Transport Across the Cell Membrane

The deiodinases involved in T4 to T3 conversion and T4 and T3 degradation as well as the T3 receptors are located intracellularly. Therefore, both action and metabolism of thyroid hormones are intracellular events requiring transport of iodothyronines across the cell membrane. For a long time it was believed that TH diffused passively over the cell membrane, but recent years of research has made it increasingly clear that cellular transmembrane transport of TH is mediated by transporters, that these transporters determine the availability of iodothyronines to the intracellular sites for metabolism and action [19], and that the TH transport is energy dependent [20] (fig. 1). Recently, specific transporters (organic anion transporters and amino acid transporters) known to facilitate cellular thyroid hormone uptake have been identified [20-22]. Hennemann and Visser [22] have defined requirements for (patho)physiological significance of thyroid hormone plasma membrane transport in the terms that it should be specific, without significant diffusion, plasma membrane transport subject to regulation, transport rate limiting on subsequent metabolism, and changes in transport should be appropriate from the (patho)physiological point of view.

Organic Anion Transporters

These mediate uptake of iodothyronines and their sulphonated derivatives and they are members of the Na+/taurocholate cotransporting polypeptide (NTCP) and the Na+-independent organic anion transporting polypeptide (OATP) families [23, 24]. NTCP is only expressed on hepatocytes and is the major transporter of conjugated bile acids in the liver. The OATPs are a large family responsible for transmembrane transport of a number of compounds including TH. The most interesting OATP superfamily members in terms of TH transport are OATP1C1 and OATP14. The former has been demonstrated to be widely expressed both in human brain and the Leydig cells of testis [25]. In the brain they seem to participate in maintaining the T3 concentration along with parallel changes in D2 expression. It has been demonstrated that the thyroid state modulates OATP1C1, and by doing so counteracts the effects of alterations in circulating T4 levels on brain T4 uptake [26, 27]. In humans, OATP1C1 is also expressed in the testis where also D2 expression has been demonstrated [28]. This combination supports a role of TH in development, growth and differentiation of Leydig cells. In particular T3 is very important for testosterone biosynthesis and may therefore have an important role in male puberty. Other OATPs have been demonstrated in a number of other tissues and may exert a variety of effects, but this is not well clarified, and they are possibly less tissue-specific considering the widespread expression [21]. Some characteristics of the transporters are shown in table 2 [29-39].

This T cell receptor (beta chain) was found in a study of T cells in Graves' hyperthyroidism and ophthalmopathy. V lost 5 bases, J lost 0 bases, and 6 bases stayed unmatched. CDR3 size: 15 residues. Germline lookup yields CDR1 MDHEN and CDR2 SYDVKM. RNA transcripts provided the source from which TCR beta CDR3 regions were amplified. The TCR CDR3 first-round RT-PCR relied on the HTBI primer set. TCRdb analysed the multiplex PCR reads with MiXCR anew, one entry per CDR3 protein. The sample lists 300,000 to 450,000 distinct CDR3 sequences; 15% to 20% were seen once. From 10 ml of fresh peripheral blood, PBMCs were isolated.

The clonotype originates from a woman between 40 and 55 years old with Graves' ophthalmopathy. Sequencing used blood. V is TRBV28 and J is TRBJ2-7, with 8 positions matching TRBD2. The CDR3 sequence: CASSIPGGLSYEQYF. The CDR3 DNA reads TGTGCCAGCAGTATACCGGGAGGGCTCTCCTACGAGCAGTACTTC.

Amino Acid Transporters

Iodothyronines are a particular class of amino acids built from two tyrosine residues implying transport by specific amino acid transporters, in particular the L and T type amino acid transporters, which therefore are involved in TH uptake into several tissues [40-44]. Among those are members of the het-erodimeric amino acid transporter (HAT) family. Their exact role is not clear, but it has been demonstrated that overexpression of the heterodimer L-type transporter in cells resulted in increased intracellular T3 availability and a consequent augmentation of T3 action [45]. Evidence has also been presented to suggest a role of members from the HAT family in supplying the placenta and developing fetus with thyroid hormone [46].

The monocarboxylate transporter (MCT) family comprise to date 14 identified members in various tissues from different species [21]. MCTs are dispersed over autosomal chromosomes, except MCT8, which is X-linked [47]

Table 2. Characteristics of thyroid hormone transporters




Accession code


Tissue distribution

Iodothyroine transport


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